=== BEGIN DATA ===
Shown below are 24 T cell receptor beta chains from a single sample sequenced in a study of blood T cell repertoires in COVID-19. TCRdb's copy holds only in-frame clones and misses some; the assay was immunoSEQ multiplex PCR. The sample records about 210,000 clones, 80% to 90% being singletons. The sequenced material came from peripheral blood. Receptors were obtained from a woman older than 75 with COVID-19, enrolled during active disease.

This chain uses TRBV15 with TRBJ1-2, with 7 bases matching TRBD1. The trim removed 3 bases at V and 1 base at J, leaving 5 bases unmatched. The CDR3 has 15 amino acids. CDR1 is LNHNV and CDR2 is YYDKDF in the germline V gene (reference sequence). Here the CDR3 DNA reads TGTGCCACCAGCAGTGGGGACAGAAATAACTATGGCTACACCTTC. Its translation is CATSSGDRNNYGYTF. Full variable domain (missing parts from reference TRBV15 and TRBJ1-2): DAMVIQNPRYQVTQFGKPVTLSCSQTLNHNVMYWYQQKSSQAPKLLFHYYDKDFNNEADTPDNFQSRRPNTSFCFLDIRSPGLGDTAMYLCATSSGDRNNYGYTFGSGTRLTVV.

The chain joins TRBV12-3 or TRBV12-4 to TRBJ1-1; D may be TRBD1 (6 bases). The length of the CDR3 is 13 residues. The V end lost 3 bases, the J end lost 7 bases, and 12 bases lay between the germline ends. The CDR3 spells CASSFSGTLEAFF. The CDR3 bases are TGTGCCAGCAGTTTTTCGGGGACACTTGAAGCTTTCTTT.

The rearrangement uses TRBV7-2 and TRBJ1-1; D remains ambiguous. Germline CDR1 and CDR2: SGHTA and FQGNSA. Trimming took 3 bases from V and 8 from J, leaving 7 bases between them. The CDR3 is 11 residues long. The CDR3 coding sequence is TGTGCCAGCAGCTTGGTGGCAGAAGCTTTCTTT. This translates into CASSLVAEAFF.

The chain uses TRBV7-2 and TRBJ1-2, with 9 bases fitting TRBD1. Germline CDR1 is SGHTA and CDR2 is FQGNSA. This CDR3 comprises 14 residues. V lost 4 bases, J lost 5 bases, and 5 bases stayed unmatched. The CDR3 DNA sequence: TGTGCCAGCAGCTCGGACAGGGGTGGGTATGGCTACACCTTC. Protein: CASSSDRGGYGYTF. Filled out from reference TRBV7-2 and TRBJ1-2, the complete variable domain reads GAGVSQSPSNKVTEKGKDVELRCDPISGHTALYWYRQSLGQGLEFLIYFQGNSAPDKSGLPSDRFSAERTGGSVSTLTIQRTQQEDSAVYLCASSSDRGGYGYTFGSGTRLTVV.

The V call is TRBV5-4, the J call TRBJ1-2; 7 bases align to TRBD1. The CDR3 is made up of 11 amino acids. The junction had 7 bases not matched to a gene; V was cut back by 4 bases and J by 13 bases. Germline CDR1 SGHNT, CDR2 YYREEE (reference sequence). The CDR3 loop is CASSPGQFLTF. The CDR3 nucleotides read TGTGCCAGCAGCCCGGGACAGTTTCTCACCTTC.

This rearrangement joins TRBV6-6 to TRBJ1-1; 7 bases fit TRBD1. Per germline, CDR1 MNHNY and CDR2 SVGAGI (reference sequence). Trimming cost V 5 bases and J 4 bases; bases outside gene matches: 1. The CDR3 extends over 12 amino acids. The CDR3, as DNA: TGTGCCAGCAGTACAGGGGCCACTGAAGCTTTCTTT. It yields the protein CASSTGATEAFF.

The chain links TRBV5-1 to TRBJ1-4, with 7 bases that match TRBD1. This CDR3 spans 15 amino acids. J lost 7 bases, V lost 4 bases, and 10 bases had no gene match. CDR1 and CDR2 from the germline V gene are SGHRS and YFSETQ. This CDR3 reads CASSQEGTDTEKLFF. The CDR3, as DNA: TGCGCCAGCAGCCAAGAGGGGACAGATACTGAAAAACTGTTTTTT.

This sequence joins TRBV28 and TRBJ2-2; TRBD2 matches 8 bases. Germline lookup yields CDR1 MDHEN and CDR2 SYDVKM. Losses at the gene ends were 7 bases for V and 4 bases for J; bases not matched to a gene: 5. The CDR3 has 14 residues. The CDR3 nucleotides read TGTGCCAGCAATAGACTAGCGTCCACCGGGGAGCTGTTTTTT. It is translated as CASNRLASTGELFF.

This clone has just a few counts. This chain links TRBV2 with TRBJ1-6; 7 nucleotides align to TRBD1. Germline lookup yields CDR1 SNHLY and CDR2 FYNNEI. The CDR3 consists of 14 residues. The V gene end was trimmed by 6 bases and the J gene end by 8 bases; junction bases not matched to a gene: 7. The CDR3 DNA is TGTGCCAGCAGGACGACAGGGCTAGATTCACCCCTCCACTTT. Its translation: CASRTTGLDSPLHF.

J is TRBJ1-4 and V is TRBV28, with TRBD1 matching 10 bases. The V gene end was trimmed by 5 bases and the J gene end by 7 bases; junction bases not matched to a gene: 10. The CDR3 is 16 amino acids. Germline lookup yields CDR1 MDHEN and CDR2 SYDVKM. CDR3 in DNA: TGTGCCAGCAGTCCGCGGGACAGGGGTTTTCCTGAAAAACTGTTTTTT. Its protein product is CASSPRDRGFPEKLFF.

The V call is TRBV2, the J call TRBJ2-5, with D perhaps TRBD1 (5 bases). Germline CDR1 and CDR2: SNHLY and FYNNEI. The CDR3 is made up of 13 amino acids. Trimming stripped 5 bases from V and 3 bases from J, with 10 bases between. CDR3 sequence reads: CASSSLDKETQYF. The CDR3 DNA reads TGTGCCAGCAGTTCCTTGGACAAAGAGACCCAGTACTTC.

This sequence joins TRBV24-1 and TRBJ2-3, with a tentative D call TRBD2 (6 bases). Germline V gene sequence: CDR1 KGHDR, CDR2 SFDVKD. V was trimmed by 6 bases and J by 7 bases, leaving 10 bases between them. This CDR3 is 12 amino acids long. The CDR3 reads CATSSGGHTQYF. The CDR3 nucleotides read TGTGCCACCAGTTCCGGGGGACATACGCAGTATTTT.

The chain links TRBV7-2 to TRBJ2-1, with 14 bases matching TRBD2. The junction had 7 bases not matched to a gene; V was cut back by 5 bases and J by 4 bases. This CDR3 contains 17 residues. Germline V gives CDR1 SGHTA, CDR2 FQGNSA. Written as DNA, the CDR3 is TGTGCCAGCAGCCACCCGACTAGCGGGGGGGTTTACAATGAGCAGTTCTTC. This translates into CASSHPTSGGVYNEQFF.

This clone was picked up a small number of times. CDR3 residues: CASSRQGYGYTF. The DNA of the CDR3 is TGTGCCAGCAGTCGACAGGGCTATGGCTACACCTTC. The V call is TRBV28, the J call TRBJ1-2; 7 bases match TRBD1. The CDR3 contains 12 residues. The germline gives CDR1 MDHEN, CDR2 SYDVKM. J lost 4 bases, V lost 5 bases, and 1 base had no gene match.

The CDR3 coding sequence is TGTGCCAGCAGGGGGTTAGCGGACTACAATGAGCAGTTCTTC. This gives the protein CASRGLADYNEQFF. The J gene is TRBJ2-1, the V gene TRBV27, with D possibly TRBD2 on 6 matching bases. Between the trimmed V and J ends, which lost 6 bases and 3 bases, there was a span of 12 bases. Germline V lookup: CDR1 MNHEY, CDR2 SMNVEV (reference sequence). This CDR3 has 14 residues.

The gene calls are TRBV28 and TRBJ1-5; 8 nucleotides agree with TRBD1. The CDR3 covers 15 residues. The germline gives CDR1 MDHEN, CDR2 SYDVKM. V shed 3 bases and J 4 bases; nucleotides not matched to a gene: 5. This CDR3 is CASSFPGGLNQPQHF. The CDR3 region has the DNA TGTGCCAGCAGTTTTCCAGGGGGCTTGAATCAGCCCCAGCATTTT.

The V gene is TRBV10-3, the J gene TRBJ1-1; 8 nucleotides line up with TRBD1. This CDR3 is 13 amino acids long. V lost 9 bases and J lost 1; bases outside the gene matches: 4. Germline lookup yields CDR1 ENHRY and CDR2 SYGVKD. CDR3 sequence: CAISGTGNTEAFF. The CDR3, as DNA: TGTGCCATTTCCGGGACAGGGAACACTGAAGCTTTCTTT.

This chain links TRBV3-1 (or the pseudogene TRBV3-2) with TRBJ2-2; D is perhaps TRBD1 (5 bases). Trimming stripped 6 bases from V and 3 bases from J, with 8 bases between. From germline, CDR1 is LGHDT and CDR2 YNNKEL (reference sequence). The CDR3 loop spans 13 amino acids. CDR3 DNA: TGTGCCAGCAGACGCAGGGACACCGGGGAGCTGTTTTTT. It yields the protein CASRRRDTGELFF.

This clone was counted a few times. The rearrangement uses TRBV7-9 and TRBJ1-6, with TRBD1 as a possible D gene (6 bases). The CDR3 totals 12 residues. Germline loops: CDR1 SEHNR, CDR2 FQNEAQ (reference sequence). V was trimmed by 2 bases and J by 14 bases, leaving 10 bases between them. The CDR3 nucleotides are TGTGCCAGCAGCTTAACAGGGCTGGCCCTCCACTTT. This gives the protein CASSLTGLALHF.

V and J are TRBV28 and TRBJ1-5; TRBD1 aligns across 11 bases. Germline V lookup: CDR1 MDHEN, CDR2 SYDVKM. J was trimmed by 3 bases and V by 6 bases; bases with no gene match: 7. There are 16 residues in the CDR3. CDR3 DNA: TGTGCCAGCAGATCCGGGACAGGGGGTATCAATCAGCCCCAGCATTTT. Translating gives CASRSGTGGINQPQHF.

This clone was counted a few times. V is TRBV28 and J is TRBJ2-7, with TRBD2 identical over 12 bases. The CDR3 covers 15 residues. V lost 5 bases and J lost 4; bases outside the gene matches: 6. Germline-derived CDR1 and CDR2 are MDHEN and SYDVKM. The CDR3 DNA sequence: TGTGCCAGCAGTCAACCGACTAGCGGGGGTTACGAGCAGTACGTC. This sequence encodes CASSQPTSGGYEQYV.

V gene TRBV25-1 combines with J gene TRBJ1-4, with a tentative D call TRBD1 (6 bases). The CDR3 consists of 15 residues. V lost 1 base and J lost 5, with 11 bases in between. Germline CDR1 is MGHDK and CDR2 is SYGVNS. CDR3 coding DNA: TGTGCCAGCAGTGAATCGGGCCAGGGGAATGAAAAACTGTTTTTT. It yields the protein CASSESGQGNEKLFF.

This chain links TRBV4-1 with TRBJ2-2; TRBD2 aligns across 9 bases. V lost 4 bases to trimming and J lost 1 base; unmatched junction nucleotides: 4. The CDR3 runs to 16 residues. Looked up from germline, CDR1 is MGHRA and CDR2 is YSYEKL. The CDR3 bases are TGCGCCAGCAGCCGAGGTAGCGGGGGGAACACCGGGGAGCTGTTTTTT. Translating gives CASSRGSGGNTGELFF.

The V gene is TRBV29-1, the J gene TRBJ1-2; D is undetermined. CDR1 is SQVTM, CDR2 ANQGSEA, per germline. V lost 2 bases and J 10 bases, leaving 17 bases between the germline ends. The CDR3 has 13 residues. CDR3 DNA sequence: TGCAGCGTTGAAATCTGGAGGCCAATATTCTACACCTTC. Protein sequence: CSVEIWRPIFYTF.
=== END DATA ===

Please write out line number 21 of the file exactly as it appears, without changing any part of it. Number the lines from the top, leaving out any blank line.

V and J are TRBV28 and TRBJ1-5; TRBD1 aligns across 11 bases. Germline V lookup: CDR1 MDHEN, CDR2 SYDVKM. J was trimmed by 3 bases and V by 6 bases; bases with no gene match: 7. There are 16 residues in the CDR3. CDR3 DNA: TGTGCCAGCAGATCCGGGACAGGGGGTATCAATCAGCCCCAGCATTTT. Translating gives CASRSGTGGINQPQHF.